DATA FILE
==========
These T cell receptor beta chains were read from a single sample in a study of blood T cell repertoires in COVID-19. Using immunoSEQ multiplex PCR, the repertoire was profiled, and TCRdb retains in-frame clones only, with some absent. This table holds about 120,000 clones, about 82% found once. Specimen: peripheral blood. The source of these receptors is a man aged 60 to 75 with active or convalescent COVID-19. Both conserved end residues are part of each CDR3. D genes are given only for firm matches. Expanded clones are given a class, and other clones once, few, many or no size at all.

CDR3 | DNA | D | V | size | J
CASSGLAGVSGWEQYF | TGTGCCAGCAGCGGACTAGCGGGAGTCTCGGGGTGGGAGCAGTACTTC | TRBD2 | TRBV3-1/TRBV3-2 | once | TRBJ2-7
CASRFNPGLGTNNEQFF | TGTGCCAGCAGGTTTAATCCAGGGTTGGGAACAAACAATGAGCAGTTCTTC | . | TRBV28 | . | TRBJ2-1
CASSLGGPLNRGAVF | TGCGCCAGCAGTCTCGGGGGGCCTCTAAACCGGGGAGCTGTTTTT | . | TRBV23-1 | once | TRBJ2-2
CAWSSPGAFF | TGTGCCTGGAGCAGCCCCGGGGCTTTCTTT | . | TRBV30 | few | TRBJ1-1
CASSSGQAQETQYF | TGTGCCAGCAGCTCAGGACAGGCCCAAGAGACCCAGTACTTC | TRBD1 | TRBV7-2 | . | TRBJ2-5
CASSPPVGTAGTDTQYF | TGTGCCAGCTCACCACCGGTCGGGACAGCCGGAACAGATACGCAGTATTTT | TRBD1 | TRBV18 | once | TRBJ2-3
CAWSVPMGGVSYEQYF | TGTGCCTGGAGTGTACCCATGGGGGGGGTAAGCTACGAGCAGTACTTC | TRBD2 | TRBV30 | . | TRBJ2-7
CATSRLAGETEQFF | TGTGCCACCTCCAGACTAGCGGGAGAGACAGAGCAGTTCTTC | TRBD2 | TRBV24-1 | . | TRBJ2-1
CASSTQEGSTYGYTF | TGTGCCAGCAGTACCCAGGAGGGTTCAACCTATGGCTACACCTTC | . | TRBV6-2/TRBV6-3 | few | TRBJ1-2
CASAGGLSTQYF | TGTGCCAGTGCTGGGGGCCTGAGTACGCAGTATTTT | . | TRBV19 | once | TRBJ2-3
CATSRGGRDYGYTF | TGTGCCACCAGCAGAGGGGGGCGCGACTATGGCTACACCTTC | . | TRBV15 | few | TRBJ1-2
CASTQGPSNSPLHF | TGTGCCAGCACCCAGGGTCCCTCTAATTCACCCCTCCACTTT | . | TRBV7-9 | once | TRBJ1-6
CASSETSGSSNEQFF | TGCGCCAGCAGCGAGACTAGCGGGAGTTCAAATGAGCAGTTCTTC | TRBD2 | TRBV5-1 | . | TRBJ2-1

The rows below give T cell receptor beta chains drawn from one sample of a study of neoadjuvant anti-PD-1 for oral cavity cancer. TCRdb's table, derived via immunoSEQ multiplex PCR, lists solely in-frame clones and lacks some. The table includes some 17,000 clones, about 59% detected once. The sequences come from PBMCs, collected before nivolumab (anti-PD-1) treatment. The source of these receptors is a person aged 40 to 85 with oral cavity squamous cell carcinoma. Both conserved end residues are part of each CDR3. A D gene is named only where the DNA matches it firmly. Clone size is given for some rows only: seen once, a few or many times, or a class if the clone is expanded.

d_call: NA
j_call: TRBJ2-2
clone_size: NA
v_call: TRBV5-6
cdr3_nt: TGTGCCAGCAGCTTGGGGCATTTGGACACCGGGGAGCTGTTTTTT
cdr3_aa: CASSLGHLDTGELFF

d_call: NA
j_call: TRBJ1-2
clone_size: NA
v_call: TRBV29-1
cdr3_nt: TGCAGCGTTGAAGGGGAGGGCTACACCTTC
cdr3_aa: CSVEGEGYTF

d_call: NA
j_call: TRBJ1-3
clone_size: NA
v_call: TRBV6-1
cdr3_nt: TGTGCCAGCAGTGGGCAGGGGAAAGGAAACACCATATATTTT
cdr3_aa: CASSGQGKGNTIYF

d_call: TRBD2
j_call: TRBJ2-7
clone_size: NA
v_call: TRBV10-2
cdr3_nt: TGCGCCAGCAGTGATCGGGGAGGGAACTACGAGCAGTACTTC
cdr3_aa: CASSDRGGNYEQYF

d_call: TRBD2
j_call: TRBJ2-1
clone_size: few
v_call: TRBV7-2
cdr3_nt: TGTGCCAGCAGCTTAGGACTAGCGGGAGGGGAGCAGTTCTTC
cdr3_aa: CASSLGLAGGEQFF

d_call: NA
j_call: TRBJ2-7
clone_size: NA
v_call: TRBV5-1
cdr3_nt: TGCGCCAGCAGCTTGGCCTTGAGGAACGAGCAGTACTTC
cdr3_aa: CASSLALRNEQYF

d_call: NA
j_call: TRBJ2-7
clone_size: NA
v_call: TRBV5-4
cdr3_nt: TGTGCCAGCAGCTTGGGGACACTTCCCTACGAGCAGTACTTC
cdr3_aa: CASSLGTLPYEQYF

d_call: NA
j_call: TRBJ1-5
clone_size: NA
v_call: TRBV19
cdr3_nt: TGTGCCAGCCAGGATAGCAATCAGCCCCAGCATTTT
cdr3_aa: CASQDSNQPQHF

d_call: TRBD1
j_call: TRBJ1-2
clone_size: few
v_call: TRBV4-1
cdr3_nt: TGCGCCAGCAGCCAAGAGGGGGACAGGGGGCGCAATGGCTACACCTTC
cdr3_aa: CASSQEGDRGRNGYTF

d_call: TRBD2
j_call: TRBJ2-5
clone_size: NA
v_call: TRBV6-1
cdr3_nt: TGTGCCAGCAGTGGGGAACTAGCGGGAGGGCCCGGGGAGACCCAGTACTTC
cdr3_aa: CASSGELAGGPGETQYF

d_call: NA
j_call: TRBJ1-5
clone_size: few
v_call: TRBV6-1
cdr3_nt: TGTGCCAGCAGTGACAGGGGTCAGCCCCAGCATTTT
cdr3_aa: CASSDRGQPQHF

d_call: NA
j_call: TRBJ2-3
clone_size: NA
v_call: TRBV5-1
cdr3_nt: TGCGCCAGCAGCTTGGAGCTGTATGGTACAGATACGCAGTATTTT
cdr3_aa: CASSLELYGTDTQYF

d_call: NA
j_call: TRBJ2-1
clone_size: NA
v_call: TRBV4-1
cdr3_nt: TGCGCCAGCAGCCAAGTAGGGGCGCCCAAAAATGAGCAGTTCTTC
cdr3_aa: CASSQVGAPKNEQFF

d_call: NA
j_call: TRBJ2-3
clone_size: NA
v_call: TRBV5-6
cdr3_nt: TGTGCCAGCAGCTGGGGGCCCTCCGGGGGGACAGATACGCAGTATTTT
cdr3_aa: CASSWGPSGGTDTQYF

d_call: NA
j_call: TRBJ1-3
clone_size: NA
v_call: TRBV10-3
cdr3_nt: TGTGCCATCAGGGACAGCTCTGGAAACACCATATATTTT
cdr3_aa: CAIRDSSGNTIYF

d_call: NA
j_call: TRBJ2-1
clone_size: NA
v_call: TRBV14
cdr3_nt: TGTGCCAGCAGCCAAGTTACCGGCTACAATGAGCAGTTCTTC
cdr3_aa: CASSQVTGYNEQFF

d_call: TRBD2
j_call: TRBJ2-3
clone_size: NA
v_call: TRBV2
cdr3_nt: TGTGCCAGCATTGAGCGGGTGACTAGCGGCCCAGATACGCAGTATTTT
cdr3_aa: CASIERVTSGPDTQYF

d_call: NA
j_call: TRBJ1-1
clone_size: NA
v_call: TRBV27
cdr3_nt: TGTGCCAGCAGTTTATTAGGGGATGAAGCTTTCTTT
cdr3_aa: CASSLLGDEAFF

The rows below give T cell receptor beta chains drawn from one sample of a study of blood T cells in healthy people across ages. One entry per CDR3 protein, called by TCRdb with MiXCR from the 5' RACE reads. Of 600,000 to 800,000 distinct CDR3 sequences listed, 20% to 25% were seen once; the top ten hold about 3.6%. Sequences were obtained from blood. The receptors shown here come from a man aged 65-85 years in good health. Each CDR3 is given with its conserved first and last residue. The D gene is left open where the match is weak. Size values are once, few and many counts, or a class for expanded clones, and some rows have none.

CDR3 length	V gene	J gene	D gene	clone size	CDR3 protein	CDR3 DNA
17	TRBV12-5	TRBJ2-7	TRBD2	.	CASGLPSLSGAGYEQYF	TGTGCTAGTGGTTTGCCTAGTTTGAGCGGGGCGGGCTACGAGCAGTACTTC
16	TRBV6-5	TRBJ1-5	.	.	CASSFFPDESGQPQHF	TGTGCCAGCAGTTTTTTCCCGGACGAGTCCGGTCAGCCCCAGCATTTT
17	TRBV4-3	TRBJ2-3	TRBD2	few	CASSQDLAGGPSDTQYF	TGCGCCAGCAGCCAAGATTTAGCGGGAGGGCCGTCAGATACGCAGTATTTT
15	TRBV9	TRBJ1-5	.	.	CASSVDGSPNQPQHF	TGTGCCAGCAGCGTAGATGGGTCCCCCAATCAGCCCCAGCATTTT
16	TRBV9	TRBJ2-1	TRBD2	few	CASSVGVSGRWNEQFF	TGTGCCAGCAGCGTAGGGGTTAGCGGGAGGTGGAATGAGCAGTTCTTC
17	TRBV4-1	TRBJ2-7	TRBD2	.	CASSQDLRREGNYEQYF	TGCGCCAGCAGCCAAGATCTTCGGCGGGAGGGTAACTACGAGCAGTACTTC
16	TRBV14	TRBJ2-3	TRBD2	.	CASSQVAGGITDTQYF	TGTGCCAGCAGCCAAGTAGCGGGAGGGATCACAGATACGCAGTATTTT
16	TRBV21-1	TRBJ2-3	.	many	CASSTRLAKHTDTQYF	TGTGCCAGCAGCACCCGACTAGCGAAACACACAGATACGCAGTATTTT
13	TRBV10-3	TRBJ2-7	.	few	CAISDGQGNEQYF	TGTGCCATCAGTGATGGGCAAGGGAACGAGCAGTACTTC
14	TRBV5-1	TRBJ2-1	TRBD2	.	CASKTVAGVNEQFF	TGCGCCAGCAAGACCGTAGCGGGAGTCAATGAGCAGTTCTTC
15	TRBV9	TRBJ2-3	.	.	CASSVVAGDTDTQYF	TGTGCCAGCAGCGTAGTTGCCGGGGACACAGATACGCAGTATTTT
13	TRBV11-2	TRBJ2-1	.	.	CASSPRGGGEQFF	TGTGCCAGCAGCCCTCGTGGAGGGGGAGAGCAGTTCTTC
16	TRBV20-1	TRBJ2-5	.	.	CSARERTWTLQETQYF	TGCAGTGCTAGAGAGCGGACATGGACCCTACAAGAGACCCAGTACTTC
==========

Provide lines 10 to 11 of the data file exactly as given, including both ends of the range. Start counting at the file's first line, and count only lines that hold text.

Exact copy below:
CATSRLAGETEQFF | TGTGCCACCTCCAGACTAGCGGGAGAGACAGAGCAGTTCTTC | TRBD2 | TRBV24-1 | . | TRBJ2-1
CASSTQEGSTYGYTF | TGTGCCAGCAGTACCCAGGAGGGTTCAACCTATGGCTACACCTTC | . | TRBV6-2/TRBV6-3 | few | TRBJ1-2